Due to health issues (lyme, co-infections, more) I have gone from being an active person, working full time, flat stomach, 16% body fat, and muscle definition, to sitting around most of the time due to lack of energy, working part time from home when I can, about 24% body fat, very little muscle definition, and a constantly distended stomach. I am finding it difficult to feel good about myself right now although I am doing the best I can – in everything.

    Kristina wrote on October 13th, 2011
    • Hang in there. At age 61 I just found out two months ago that I have been battling a mold/fungus/yeast infection in my sinus and probably my whole body for many years.

      The minute I started addressing this issue, the flabby tire around my middle disappeared in less than two weeks. 10+ pounds lost. My clothes fit sooo much better, no overhang and LGN, while not like someone in their 20,30,40s, is pretty amazing now.

      I have been living the LowCarb lifestyle for over 15 years and PB lifestyle for over 2 years, and while feeling great and performing well, I couldn’t get rid of that flab around my abdomen. Shock when just cleaning my sinuses with Nasosympatico let me be rid of my flab. Thank goodness!

      Now pray I can gain control over the Menieres symptoms that caused me to address my sinus issues.

      Dragonfly wrote on October 14th, 2011
  39. LGN is a bit like the peacock’s tail. We call it “vanity” because it seems to serve no purpose. But really, it does.

    To grow a proper peacock tail, the peacock has to be healthy, fit, nutritionally complete, and free of parasites and disease. That is why peahens are attracted to a fine tail. It’s not because the peahens are shallow or because the peacocks are vain, though it might seem that way at first.

    Same with human body aesthetics. Having lots of muscle mass and low body fat (but not too low) is a good thing because it correlates with health, fertility, strength, survivability, and all those factors that determine reproductive fitness. When we achieve LGN status, it’s because we’re very healthy indeed, even if it was only “vanity” that motivated us to get there.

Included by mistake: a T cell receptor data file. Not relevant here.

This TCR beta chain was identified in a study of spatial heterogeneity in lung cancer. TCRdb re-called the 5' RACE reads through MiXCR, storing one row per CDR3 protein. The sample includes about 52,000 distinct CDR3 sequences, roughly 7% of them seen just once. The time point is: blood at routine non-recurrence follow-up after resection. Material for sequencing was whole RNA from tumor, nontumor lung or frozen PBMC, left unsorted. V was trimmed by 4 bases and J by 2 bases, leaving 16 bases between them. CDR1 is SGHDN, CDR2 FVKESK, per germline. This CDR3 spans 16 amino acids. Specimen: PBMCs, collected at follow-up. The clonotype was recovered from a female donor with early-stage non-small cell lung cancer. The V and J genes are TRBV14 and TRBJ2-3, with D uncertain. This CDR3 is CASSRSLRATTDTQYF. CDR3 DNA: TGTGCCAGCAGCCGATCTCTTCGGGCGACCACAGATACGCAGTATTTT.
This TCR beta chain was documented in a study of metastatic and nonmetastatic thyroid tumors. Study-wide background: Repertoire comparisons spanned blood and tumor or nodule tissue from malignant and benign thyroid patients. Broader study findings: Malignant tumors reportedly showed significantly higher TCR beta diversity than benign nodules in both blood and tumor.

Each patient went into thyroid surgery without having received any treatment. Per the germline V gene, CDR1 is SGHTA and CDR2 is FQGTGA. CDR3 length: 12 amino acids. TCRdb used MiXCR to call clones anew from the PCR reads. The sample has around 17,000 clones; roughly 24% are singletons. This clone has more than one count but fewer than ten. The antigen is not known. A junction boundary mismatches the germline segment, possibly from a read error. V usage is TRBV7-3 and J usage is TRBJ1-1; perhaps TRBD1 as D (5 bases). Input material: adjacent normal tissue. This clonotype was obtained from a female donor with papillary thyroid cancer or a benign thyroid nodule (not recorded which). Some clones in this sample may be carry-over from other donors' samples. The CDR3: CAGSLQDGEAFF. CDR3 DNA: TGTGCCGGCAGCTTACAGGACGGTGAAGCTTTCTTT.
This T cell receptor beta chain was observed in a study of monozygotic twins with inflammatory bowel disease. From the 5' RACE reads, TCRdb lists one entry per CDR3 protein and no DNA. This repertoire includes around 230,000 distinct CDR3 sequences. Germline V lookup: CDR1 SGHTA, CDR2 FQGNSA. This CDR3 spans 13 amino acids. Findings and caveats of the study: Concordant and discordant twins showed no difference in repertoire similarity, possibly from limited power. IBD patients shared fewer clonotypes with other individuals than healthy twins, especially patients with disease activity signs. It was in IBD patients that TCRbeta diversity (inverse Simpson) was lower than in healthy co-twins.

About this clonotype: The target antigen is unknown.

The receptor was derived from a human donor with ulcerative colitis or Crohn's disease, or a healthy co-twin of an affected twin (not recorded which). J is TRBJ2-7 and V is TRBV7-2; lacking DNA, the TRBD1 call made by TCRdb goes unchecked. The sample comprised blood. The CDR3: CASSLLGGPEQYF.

A little vanity can be a good thing, and perhaps that’s why it’s almost universal. Embrace it as part of your genetic legacy and make it work for you, rather than trying to stamp it out or letting it control you.

    Timothy wrote on October 13th, 2011
    • Agreed! It really annoys me when people judge you for looking after your appearance.

      Milla wrote on October 13th, 2011
    • Jeez, what a great response! While I appreciate Mark’s post for the Kumbaya, it’s all-good aspect of it, I feel a little patronized by it as well. The pursuit of a nice body is the pursuit of a healthier body. Some of us are closer to it than others that’s all.

      Hillside Gina wrote on October 13th, 2011
    • Wow, yes! I’ll admit, while I love reading the success stories here, I feel a little sub-par because I didn’t come to the Primal Blueprint to overcome disease. I was already really freaking healthy. I wanted to look good — I came across a fitness website that mentioned this kind of diet as a good way to lose fat. Turns out this is a great way for me to maintain my weight over the long-term without feeling deprived. The fact that I feel great was a secondary perk, but honestly, I came to this 2 1/2 years ago out of vanity, pure and simple. I feel less like a heathen now knowing I’m not alone.

      Deanna wrote on October 13th, 2011
  40. This article hits home Mark!
    I’ve ridden the the CW rollercoaster in the past, dropping 125lbs only to gain half of it back. While I have changed my lifestyle to primal, many of those CW idioms stick in my head. I’ve been increasing upset on dating sites as of late. As a bigger girl with much to loose (and actually working on it) I constantly feel out numbered by the skinny college girls that have been that way there whole life and the boys that chase them.
    It’s dawned on me that I really have to get back to loving myself and body, no matter what my size.

    Holly H. wrote on October 13th, 2011